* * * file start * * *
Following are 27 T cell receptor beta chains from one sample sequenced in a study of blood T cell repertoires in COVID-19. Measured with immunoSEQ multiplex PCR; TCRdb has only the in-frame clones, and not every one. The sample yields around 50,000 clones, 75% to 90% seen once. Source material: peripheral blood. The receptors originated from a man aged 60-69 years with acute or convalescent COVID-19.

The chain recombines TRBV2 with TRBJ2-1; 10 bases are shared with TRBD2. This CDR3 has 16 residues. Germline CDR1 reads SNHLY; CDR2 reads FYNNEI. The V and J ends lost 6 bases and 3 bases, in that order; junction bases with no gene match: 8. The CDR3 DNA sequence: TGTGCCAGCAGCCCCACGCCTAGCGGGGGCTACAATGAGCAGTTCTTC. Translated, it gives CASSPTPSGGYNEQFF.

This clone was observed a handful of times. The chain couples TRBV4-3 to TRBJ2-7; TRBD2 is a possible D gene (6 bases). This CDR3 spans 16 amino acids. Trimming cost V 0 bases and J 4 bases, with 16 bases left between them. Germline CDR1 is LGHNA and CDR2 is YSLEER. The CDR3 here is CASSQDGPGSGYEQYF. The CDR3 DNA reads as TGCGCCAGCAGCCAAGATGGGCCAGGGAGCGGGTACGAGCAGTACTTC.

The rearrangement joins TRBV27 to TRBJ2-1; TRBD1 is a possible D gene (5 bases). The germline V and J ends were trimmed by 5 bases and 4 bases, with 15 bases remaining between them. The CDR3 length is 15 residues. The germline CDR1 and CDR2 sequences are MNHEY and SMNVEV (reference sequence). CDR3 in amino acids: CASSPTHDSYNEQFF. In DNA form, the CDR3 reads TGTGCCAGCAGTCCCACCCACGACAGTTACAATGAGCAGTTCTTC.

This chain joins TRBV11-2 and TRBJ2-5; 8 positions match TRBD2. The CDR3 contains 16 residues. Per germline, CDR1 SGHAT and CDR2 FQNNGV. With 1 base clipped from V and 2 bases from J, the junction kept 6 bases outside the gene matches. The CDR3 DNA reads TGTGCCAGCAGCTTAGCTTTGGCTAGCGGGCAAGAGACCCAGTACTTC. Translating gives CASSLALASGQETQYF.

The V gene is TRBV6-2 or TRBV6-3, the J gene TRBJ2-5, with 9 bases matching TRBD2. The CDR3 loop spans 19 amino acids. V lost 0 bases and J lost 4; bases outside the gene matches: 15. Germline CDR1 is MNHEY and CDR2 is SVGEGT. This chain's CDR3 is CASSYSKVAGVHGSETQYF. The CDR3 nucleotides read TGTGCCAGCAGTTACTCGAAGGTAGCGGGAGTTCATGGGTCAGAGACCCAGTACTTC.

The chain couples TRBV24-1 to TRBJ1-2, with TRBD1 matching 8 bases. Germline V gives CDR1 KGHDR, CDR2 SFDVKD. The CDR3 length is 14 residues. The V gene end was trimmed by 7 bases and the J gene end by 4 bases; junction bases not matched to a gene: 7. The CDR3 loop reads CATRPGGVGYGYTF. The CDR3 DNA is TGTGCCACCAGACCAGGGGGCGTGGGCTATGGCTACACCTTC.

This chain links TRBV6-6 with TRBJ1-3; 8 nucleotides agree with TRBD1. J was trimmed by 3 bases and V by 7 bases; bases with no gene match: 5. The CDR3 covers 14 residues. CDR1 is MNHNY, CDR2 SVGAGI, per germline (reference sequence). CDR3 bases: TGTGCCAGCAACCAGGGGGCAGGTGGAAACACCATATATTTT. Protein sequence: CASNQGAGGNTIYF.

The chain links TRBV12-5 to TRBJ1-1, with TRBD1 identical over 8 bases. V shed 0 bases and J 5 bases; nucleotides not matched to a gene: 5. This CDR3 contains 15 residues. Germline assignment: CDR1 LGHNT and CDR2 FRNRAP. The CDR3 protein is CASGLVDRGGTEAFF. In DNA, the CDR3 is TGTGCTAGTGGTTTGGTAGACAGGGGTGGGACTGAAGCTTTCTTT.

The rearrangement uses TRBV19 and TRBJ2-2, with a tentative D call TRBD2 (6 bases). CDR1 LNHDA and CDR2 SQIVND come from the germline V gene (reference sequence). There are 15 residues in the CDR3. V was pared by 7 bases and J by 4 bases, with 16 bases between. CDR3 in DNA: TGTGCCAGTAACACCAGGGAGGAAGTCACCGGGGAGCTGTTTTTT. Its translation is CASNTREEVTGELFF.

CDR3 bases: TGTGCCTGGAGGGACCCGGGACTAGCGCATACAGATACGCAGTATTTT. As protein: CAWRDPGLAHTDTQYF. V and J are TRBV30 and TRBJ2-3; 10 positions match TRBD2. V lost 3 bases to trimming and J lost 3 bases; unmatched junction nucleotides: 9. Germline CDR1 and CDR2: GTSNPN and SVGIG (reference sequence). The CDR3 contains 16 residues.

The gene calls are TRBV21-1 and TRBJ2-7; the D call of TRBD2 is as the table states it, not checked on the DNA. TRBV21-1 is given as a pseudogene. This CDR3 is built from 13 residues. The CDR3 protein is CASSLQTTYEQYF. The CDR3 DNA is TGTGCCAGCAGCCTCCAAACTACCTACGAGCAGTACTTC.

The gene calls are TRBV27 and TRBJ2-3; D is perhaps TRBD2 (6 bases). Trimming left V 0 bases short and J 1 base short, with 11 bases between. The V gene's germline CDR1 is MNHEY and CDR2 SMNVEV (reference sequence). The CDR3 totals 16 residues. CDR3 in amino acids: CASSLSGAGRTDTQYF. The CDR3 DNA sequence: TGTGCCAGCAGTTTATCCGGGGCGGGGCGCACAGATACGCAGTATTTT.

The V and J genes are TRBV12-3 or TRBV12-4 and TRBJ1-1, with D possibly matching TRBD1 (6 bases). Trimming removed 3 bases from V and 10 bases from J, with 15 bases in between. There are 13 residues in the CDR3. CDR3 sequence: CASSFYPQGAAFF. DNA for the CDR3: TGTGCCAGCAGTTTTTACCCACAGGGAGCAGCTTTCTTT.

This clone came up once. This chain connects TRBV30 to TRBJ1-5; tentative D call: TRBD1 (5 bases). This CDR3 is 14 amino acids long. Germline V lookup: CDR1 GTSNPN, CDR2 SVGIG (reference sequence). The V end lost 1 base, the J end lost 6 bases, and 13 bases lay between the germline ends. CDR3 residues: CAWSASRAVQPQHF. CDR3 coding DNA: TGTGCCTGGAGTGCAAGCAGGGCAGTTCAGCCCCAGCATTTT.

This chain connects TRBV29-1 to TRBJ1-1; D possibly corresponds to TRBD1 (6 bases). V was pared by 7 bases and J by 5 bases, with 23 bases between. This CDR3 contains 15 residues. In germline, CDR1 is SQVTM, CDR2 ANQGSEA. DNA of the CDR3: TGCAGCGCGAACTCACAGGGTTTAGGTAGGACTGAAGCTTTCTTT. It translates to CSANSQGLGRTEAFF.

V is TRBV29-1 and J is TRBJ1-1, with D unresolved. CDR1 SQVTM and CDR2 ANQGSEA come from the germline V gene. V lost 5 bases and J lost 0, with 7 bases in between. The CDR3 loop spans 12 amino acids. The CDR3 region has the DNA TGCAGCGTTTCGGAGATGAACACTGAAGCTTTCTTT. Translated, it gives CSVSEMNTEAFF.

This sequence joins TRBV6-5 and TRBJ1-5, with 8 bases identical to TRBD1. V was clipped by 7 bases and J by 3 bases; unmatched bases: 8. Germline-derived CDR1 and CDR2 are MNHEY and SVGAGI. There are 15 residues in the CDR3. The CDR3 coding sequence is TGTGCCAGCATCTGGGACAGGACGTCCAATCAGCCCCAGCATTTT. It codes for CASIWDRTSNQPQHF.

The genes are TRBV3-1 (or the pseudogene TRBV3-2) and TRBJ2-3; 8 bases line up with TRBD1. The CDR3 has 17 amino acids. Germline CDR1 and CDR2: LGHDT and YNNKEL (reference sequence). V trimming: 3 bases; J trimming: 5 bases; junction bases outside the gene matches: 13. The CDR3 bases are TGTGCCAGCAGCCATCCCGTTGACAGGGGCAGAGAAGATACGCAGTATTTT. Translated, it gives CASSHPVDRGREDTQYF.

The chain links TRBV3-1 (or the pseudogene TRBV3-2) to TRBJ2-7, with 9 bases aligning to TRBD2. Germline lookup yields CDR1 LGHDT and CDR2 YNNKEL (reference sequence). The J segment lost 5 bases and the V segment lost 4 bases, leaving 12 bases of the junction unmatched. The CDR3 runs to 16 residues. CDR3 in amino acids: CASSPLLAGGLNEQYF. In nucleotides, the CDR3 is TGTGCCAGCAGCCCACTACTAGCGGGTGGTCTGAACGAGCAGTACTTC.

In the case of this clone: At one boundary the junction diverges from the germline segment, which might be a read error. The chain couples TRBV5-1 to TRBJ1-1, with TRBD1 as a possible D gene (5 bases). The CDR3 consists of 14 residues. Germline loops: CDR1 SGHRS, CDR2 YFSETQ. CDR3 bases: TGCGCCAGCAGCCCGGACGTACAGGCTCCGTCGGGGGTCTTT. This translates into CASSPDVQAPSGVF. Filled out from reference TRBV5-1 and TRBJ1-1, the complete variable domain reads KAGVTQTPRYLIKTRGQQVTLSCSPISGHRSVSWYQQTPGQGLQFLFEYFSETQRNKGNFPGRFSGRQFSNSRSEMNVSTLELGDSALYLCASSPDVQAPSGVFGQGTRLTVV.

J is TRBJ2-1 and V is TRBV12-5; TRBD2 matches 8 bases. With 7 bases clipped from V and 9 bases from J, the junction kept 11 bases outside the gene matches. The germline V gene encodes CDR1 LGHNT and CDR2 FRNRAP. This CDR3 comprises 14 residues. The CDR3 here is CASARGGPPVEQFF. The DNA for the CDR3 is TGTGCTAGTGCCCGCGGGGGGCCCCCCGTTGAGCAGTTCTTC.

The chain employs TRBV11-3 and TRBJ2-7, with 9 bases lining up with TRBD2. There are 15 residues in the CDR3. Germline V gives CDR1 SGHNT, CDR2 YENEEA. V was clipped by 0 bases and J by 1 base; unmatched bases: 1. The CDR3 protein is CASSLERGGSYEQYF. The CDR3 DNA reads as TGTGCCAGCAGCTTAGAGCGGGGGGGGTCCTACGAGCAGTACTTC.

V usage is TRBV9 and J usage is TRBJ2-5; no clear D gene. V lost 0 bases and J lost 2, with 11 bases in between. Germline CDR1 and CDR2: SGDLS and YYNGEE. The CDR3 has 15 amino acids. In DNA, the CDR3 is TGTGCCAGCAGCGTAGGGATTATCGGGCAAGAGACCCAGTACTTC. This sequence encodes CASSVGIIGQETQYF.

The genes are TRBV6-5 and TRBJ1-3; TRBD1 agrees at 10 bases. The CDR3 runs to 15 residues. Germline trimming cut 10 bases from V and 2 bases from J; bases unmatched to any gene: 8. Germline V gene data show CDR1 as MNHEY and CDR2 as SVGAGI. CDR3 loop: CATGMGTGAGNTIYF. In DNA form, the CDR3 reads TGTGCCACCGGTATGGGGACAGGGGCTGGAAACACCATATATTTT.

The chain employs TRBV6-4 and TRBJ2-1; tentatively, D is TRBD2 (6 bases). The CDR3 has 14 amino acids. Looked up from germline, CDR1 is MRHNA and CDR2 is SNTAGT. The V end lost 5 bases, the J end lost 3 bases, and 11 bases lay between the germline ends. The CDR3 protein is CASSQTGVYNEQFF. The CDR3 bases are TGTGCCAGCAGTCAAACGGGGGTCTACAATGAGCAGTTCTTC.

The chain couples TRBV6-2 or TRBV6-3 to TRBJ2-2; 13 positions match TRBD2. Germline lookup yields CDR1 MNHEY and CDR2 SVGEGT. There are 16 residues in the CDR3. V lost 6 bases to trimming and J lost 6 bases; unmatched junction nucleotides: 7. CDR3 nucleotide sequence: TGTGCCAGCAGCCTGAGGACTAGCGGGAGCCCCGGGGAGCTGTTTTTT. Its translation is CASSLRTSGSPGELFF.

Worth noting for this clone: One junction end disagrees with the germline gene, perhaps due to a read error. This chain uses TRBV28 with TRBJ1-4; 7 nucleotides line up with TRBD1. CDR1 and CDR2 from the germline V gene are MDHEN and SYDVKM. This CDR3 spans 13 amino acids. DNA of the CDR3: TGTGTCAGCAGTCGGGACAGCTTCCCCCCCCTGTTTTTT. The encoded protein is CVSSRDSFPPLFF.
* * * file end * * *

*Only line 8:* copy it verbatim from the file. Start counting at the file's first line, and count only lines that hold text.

This chain links TRBV6-6 with TRBJ1-3; 8 nucleotides agree with TRBD1. J was trimmed by 3 bases and V by 7 bases; bases with no gene match: 5. The CDR3 covers 14 residues. CDR1 is MNHNY, CDR2 SVGAGI, per germline (reference sequence). CDR3 bases: TGTGCCAGCAACCAGGGGGCAGGTGGAAACACCATATATTTT. Protein sequence: CASNQGAGGNTIYF.